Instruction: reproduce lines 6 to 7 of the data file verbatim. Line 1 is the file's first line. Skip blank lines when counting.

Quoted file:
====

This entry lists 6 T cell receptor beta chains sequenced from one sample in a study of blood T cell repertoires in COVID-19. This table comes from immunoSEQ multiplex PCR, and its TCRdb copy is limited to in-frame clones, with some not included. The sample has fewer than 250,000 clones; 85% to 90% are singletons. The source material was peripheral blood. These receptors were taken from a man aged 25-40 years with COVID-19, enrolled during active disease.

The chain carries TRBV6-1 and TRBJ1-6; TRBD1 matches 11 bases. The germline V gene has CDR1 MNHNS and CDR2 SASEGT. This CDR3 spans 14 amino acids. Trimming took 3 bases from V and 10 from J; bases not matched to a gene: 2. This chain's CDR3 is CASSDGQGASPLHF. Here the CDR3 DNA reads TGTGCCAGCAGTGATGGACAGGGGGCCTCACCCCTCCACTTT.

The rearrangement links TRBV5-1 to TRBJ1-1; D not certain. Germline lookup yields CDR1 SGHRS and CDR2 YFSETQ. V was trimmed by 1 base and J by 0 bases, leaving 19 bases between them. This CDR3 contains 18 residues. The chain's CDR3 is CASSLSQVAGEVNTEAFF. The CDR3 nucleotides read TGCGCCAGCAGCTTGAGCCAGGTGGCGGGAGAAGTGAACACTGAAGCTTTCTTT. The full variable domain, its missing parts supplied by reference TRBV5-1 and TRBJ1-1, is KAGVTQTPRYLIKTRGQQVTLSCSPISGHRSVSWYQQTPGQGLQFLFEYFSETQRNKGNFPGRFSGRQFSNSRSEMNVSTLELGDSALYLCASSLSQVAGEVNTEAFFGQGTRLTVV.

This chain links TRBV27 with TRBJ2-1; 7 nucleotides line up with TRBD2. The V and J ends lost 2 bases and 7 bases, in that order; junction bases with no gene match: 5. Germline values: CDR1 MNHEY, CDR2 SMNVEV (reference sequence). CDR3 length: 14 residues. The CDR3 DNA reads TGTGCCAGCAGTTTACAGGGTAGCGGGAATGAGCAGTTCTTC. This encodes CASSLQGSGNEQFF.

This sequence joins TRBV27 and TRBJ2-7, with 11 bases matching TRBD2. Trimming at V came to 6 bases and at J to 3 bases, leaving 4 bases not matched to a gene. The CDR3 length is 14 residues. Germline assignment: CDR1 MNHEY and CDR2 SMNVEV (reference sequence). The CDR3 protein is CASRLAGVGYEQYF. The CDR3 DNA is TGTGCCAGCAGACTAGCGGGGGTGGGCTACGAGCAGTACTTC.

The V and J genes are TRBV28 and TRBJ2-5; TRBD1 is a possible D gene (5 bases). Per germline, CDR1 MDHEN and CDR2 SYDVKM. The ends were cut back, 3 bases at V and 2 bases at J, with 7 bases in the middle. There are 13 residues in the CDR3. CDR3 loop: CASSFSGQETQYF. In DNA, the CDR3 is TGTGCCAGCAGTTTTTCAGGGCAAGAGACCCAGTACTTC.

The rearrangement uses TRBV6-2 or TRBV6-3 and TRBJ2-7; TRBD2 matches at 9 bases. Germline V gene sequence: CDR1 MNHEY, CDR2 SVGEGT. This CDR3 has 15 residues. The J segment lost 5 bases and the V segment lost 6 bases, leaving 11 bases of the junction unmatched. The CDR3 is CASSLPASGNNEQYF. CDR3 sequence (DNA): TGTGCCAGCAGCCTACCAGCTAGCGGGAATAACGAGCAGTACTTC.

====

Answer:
The V and J genes are TRBV28 and TRBJ2-5; TRBD1 is a possible D gene (5 bases). Per germline, CDR1 MDHEN and CDR2 SYDVKM. The ends were cut back, 3 bases at V and 2 bases at J, with 7 bases in the middle. There are 13 residues in the CDR3. CDR3 loop: CASSFSGQETQYF. In DNA, the CDR3 is TGTGCCAGCAGTTTTTCAGGGCAAGAGACCCAGTACTTC.

The rearrangement uses TRBV6-2 or TRBV6-3 and TRBJ2-7; TRBD2 matches at 9 bases. Germline V gene sequence: CDR1 MNHEY, CDR2 SVGEGT. This CDR3 has 15 residues. The J segment lost 5 bases and the V segment lost 6 bases, leaving 11 bases of the junction unmatched. The CDR3 is CASSLPASGNNEQYF. CDR3 sequence (DNA): TGTGCCAGCAGCCTACCAGCTAGCGGGAATAACGAGCAGTACTTC.